Background: Screening for bowel cancer using the guaiac faecal occult blood test offered by the NHS Bowel Cancer Screening Programme (BCSP) is taken up by 54% of the eligible population. Uptake ranges from 35% in the most to 61% in the least deprived areas. This study explores reasons for non-uptake of bowel cancer screening, and examines reasons for subsequent uptake among participants who had initially not taken part in screening.
Methods: Focus groups with a socio-economically diverse sample of participants were used to explore participants' experience of invitation to and non-uptake of bowel cancer screening.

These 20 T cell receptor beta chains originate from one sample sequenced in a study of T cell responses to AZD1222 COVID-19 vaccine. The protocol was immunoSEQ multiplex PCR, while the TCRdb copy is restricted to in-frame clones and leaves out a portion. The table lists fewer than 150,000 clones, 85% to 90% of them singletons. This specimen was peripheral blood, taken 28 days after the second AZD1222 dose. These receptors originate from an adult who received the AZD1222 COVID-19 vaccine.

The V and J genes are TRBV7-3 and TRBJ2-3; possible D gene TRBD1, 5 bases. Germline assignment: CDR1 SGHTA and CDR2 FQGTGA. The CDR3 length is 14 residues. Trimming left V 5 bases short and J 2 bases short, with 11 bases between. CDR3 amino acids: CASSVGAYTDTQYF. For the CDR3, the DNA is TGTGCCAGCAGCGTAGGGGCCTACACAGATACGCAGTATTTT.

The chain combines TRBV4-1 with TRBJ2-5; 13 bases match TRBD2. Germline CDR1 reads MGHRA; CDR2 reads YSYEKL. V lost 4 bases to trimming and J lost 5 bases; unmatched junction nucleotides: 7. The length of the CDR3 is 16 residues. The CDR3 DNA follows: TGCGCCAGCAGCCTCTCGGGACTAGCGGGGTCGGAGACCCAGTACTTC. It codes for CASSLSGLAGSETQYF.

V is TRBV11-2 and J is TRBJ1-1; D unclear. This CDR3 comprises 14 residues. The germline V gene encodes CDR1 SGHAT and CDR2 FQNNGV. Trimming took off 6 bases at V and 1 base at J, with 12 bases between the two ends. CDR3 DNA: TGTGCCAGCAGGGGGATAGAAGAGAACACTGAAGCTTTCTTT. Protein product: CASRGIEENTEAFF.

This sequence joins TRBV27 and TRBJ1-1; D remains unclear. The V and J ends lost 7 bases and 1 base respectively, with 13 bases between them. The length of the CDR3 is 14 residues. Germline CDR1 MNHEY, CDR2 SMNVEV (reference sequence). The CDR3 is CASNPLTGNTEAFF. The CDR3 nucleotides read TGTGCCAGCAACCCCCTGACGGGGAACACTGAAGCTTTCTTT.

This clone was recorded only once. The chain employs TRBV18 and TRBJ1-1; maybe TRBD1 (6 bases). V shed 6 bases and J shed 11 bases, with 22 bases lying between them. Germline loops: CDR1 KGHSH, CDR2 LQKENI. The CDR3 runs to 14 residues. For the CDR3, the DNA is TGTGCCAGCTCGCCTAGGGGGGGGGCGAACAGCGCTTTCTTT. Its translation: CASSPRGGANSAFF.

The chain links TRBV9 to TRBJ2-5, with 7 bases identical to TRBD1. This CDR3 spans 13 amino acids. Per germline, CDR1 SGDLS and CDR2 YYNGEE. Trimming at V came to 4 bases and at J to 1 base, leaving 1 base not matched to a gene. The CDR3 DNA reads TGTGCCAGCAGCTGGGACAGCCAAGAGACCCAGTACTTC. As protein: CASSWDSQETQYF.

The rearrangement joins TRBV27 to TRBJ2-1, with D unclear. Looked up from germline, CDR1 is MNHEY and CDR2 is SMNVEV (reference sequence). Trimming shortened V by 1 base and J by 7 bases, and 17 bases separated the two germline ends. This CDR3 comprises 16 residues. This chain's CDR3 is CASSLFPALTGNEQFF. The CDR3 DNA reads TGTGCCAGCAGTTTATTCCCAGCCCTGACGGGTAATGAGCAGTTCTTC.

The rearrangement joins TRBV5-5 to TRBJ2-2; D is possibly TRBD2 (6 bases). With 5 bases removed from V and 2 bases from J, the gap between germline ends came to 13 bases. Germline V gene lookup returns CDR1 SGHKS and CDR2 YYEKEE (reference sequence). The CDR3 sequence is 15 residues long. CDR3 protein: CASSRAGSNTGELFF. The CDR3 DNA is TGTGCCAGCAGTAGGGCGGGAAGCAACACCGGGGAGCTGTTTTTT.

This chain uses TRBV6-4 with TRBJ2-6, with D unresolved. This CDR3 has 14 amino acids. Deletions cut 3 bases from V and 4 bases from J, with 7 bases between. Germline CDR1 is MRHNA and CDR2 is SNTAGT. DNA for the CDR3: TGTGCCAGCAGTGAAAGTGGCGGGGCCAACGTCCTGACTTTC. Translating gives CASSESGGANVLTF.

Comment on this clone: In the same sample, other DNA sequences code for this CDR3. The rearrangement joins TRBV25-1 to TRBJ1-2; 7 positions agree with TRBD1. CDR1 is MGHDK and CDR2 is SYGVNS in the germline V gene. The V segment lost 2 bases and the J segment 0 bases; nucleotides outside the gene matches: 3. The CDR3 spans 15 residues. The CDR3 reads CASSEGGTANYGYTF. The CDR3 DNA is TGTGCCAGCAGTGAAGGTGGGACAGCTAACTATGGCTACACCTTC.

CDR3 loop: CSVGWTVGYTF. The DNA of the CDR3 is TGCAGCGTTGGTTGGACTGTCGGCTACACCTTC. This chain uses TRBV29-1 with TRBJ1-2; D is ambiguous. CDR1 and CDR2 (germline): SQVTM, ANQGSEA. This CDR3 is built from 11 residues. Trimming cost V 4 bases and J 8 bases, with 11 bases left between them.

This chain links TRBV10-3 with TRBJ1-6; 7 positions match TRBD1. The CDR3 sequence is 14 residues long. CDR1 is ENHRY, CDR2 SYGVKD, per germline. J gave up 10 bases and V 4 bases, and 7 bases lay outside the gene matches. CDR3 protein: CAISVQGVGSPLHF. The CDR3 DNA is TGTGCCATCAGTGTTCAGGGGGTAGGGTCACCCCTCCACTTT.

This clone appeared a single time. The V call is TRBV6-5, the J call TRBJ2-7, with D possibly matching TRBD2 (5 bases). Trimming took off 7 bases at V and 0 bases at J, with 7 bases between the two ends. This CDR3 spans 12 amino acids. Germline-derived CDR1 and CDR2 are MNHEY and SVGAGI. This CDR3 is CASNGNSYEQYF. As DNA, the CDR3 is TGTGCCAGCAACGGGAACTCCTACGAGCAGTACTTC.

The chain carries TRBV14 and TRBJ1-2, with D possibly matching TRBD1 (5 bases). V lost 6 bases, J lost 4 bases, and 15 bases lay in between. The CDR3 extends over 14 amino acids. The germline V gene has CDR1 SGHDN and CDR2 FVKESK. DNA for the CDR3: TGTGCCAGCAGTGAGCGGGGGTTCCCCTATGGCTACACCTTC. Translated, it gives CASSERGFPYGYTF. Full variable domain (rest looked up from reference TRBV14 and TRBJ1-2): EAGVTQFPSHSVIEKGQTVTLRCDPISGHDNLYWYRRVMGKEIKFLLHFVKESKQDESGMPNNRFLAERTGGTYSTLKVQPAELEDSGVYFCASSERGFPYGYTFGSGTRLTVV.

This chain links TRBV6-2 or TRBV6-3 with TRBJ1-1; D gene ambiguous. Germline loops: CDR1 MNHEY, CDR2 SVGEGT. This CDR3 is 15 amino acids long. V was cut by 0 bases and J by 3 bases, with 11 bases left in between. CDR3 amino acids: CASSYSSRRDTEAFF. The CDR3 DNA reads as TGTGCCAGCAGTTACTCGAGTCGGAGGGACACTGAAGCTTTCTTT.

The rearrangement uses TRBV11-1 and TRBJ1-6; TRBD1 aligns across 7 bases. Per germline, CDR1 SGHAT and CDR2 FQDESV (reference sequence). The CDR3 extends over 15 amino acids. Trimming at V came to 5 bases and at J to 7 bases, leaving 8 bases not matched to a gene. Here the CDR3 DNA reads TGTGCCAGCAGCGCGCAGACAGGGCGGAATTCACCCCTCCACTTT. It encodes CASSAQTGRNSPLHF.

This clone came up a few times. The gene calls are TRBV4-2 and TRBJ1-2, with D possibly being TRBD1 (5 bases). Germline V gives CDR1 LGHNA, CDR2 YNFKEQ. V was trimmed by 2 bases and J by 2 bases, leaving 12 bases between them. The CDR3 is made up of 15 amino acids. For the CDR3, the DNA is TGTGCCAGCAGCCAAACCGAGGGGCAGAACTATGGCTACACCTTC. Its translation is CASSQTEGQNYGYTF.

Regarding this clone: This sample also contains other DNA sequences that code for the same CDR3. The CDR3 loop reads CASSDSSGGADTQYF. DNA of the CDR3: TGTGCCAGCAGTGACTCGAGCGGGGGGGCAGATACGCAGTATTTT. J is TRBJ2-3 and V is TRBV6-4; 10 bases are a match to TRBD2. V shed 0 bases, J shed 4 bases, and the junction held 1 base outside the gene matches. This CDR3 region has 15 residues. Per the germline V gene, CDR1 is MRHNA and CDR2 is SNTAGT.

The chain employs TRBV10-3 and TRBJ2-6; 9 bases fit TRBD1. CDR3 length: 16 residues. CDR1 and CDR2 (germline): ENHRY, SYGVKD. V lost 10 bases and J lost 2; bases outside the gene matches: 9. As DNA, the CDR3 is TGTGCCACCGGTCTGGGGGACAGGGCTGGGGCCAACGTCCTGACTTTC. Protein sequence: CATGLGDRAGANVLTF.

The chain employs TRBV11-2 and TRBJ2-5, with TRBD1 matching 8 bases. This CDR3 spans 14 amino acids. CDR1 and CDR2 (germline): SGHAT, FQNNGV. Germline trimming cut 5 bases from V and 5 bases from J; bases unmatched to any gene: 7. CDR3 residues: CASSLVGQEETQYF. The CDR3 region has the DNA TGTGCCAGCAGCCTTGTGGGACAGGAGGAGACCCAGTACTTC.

Results: Participants described sampling faeces and storing faecal samples as broaching a cultural taboo, and causing shame. Completion of the test kit within the home rather than a formal health setting was considered unsettling and reduced perceived importance. Not knowing screening results was reported to be preferable to the implications of a positive screening result. Feeling well was associated with low perceived relevance of screening. Talking about bowel cancer screening with family and peers emerged as the key to subsequent participation in screening.
Conclusions: Initiatives to normalise discussion about bowel cancer screening, to link the BCSP to general practice, and to simplify the test itself may lead to increased uptake across all social groups.